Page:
The biosimilar liraglutide (Meltitide®) was found noninferior in efficacy to the branded reference product (Victoza®) in a phase 3 clinical noninferiority trial and demonstrated a comparable safety profile, according to findings published online in Diabetes Therapeutics.1
The biosimilar and the reference product, a glucagon-like peptide-1 (GLP-1) receptor agonist, were matched in lowering hemoglobin A1c (HbA1c) over the 26-week study and had similar salutary effects on body weight, lipids, and blood pressure.1
Liraglutide was approved by the US Food and Drug Administration (FDA) in January 2010 as an adjunct to diet and exercise to reduce hyperglycemia in individuals with type 2 diabetes (T2D). GLP-1 mimetics, as a class, are recommended by clinical guidelines as initial treatment for persons diagnosed with T2D who have or are at elevated risk for cardiovascular disease (CVD).2
Findings from preclinical studies of biosimilar liraglutide found “no meaningful differences” from the reference liraglutide, authors wrote. The research team, led by Dr Mohammad Ebrahim Khamseh, director of the Endocrine Research Center, Institute of Endocrinology and Metabolism, Iran University of Medical Sciences, points to the lower cost of biosimilar agents compared with the products they mimic. They suggest that given the rapidly escalating incidence of diabetes worldwide, effective, and affordable medications are needed to expand access to therapy and to reduce the cost burden on the health care system at large.1
The current phase 3 clinical trial was designed to assess the noninferiority of biosimilar liraglutide for reduction of HbA1c and other efficacy measures and to compare its safety profile with reference liraglutide. The randomized, double-blind, active-controlled, parallel-group, noninferiority study was conducted from July 2019 to December 2021 across 17 study centers in Iran.1
Khamesh and colleagues recruited adults aged between 18 and 80 years with inadequately controlled T2D and HbA1c levels 7–10.5% on 2 or more oral glucose-lowering medications with stable doses for 3 months or longer; baseline body mass index range was 20-45 kg/m2. Eligible participants were randomly assigned in a 1:1 ratio to receive daily 1.8 mg biosimilar liraglutide or liraglutide for 26 weeks. The primary outcome of interest was noninferiority of the biosimilar to the reference liraglutide with a prespecified margin of 0.4%.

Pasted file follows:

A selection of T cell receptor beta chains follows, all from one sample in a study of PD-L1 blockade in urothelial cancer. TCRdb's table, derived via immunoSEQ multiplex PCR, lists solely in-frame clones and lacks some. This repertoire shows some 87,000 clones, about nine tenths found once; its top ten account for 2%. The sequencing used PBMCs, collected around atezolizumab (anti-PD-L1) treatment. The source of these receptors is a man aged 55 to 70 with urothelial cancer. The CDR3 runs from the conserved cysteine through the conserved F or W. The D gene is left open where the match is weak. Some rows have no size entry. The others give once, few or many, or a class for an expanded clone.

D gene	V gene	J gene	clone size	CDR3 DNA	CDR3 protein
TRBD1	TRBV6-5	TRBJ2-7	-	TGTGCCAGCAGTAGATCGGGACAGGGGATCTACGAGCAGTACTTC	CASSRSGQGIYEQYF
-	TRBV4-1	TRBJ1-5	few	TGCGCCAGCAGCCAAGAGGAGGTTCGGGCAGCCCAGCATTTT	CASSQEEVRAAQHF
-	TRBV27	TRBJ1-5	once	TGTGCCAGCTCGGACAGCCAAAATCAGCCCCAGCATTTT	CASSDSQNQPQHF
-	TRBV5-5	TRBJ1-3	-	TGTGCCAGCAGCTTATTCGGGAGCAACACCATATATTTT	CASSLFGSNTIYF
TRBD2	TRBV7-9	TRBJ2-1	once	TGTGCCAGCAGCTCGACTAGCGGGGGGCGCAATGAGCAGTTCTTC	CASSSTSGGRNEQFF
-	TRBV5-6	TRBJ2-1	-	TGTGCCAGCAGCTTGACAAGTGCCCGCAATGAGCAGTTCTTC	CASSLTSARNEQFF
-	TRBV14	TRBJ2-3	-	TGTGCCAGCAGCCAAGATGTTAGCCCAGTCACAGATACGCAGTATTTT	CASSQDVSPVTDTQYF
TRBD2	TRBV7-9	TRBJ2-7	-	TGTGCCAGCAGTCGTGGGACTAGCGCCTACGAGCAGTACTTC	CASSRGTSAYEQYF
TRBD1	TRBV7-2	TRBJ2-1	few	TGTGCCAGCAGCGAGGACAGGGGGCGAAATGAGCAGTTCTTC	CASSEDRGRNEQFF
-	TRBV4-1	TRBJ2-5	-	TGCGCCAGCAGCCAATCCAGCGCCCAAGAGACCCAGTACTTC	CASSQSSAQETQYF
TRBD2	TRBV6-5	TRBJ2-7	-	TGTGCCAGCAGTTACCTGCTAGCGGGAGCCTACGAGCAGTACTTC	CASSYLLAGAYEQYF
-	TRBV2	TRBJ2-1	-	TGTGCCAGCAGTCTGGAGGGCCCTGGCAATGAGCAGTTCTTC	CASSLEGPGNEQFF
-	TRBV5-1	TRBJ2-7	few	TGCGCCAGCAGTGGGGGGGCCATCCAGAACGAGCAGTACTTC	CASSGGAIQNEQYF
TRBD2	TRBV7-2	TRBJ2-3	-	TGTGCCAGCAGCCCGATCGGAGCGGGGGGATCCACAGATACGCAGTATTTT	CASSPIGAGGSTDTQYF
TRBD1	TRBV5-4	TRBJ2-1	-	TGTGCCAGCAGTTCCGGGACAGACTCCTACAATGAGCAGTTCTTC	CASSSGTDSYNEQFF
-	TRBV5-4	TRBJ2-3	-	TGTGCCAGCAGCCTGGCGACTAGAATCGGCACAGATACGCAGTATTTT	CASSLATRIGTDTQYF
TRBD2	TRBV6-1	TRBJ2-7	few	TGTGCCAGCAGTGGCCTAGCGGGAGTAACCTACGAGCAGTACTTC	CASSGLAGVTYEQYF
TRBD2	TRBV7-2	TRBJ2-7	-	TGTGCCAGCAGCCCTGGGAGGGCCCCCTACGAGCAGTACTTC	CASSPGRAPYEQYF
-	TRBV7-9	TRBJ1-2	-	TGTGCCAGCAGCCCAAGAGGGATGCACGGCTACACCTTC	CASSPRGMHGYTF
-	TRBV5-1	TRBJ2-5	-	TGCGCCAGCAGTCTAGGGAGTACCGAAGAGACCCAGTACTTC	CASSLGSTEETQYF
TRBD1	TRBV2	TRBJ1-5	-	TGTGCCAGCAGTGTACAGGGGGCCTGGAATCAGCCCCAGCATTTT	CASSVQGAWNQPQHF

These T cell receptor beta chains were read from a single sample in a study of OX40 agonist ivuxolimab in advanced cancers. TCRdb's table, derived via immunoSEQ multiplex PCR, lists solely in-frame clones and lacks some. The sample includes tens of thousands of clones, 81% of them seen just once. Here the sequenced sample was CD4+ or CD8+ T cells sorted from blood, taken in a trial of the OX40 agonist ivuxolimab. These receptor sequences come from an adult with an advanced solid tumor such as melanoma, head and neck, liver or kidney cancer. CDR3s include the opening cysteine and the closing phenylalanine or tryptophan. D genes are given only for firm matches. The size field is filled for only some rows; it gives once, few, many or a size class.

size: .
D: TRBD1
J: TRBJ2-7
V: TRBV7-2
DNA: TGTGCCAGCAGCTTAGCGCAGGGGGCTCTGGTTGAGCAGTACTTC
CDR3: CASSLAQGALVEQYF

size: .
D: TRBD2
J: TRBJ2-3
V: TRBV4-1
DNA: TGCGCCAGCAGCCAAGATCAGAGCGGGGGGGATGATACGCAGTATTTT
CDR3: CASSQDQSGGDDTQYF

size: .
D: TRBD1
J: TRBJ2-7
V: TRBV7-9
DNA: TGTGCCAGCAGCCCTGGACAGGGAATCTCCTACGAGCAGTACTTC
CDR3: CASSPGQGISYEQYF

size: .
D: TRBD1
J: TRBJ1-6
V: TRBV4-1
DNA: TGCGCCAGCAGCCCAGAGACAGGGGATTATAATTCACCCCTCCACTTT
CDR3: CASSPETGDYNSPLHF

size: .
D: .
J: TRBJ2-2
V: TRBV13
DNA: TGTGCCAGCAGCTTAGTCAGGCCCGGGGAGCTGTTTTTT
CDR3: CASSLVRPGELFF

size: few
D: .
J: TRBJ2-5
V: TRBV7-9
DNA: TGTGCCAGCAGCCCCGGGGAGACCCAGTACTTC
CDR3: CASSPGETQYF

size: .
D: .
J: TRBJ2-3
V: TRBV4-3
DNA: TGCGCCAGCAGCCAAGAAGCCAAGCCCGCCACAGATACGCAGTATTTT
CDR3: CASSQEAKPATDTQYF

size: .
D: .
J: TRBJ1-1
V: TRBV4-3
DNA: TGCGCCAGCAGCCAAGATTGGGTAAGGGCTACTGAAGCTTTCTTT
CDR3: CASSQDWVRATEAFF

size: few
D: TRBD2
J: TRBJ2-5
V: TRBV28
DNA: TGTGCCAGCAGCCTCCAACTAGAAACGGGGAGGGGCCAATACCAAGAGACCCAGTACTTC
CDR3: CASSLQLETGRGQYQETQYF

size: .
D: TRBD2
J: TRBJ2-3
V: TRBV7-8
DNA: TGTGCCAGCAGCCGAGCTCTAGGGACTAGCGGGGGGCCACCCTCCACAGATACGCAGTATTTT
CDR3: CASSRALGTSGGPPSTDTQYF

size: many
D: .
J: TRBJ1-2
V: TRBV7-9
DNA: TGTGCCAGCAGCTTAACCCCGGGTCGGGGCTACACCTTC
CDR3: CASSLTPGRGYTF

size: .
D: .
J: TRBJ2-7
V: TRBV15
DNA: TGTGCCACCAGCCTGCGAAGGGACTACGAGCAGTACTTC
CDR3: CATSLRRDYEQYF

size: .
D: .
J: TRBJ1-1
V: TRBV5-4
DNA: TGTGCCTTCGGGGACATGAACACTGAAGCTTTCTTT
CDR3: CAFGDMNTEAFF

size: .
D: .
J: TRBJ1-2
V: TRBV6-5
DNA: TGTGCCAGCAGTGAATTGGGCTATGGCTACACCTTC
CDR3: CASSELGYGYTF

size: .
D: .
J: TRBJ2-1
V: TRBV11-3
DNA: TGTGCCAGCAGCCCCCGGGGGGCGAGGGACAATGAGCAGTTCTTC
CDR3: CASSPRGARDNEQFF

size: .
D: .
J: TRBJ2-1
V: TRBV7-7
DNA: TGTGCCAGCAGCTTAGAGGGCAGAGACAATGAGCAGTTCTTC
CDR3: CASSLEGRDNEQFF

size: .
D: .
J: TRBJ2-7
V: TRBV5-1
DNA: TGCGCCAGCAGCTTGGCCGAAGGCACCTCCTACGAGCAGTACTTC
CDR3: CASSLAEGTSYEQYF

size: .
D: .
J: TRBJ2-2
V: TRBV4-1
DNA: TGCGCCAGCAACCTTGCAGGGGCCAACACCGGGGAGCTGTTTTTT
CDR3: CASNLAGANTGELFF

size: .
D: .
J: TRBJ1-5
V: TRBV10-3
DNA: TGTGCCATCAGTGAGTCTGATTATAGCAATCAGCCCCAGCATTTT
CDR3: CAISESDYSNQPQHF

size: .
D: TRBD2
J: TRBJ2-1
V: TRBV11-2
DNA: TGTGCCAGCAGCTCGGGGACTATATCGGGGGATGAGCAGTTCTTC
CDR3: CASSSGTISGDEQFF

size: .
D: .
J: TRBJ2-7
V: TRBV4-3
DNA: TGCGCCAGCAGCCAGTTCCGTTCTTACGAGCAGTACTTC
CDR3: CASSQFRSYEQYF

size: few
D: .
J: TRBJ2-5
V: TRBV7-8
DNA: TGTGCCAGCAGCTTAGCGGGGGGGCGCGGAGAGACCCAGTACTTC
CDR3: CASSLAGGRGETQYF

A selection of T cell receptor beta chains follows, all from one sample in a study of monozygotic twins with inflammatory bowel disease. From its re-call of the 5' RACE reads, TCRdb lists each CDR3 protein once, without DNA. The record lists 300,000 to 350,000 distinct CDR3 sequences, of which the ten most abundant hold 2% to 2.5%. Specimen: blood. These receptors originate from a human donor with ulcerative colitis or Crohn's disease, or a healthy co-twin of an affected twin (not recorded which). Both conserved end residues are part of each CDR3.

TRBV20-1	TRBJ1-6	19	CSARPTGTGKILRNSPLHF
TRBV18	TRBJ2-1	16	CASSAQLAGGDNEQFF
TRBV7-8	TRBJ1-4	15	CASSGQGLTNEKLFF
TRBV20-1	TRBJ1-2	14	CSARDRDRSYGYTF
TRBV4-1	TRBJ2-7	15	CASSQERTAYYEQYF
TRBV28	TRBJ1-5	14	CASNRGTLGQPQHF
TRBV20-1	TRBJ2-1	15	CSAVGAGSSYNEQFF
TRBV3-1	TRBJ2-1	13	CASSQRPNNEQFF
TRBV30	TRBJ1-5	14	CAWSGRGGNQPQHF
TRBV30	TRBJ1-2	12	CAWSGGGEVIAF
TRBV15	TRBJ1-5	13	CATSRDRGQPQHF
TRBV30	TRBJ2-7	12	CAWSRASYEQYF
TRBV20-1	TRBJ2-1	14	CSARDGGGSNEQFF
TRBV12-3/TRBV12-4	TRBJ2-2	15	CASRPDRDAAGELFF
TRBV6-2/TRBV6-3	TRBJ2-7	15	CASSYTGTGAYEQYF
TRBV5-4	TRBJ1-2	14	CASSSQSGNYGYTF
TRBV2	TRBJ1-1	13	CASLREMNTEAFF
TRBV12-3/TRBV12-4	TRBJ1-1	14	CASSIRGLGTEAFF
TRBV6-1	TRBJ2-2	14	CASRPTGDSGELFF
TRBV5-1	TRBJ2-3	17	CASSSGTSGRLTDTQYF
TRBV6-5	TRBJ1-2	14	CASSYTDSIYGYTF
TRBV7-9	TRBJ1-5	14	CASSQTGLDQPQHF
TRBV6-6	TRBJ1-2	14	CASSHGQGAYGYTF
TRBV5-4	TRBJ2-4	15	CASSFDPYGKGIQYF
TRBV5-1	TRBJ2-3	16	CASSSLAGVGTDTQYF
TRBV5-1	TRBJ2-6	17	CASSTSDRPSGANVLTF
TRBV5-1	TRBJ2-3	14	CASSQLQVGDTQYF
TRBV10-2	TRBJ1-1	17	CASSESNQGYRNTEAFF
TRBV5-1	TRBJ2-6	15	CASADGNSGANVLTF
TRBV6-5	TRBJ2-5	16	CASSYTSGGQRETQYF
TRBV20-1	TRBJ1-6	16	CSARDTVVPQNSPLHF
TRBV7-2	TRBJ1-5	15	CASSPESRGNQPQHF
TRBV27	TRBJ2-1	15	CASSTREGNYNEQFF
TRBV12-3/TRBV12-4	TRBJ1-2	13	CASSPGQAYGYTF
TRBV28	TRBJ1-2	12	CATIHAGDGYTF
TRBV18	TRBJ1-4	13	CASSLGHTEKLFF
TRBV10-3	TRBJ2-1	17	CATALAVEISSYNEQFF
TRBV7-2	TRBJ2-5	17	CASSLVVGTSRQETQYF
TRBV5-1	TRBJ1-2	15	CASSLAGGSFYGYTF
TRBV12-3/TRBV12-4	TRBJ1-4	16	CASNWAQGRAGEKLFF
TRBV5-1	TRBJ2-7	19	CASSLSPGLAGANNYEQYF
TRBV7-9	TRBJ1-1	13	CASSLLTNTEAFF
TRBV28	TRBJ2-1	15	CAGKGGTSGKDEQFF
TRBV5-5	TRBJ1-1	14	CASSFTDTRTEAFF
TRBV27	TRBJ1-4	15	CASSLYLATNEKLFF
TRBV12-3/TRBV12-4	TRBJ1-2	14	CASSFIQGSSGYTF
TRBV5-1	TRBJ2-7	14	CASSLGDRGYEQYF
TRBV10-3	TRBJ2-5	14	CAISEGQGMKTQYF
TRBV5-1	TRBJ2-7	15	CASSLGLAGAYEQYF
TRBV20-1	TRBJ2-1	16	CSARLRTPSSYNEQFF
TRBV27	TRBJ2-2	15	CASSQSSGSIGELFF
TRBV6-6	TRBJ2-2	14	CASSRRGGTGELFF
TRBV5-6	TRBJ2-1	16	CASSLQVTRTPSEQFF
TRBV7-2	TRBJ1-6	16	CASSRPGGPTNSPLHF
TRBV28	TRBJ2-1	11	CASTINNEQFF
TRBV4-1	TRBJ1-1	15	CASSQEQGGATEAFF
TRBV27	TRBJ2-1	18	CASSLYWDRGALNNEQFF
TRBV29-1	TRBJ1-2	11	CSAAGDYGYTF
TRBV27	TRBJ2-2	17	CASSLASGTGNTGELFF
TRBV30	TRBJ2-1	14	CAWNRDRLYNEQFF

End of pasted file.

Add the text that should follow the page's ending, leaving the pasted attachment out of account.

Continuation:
The secondary outcomes were proportion of participants who reached HbA1c targets (HbA1c <7%; HbA1c ≤6.5%) and additional measures of efficacy comprised of changes in body weight, fasting plasma glucose, blood pressure, pulse rate, lipid profile, and estimated glomerular filtration rate from baseline to week 26. Researchers also assessed immunogenicity and adverse outcomes between the 2 groups.
The final cohort numbered 300, with 150 individuals assigned to each study arm. A total of 235 patients were included in the per-protocol (PP) group, 112 receiving biosimilar liraglutide and 123 receiving liraglutide.
Khamesh et al reported a decrease in HbA1c levels in both groups over the first 12 weeks of the study and that values remained stable through week 26.
The mean changes in HbA1c from baseline to week 26 were similar between groups, –1.76% in the biosimilar liraglutide group and –1.59% in the liraglutide group (difference, –0.18; 95% CI, –0.50 to 0.15; P = .288). The team also reported that the upper limit of the one-sided 95% CI for the mean difference between the 2 study arms was lower than the predefined noninferiority margin (0.4%), confirming noninferiority of the biosimilar to the reference product in lowering HbA1c. Findings were consistent between the PP and intention-to-treat populations, according to the study.
Secondary outcomes were analyzed among 112 patients in the biosimilar liraglutide and 125 patients in the reference liraglutide groups. Investigators identified no statistically significant differences between the 2 study arms in the proportion of patients achieving HbA1c <7% (P = .210), the range of other efficacy parameters (P > .05), or reported adverse events (P = .916).
Overall, 126 (83.44%) patients in the biosimilar liraglutide group and 125 (83.89%) patients in the liraglutide group experienced ≥1 adverse event, with gastrointestinal disorders most frequent and most considered mild or moderate. The observed safety profiles matched those reported in other studies investigating liraglutide. Analysis of serum samples from both groups found no evidence of anti-liraglutide antibodies.
The primary study limitations were the short duration and small sample size, the investigators noted, suggesting that a longer study with a larger sample “might have enabled us to detect differences between the two medications in terms of rare adverse events.”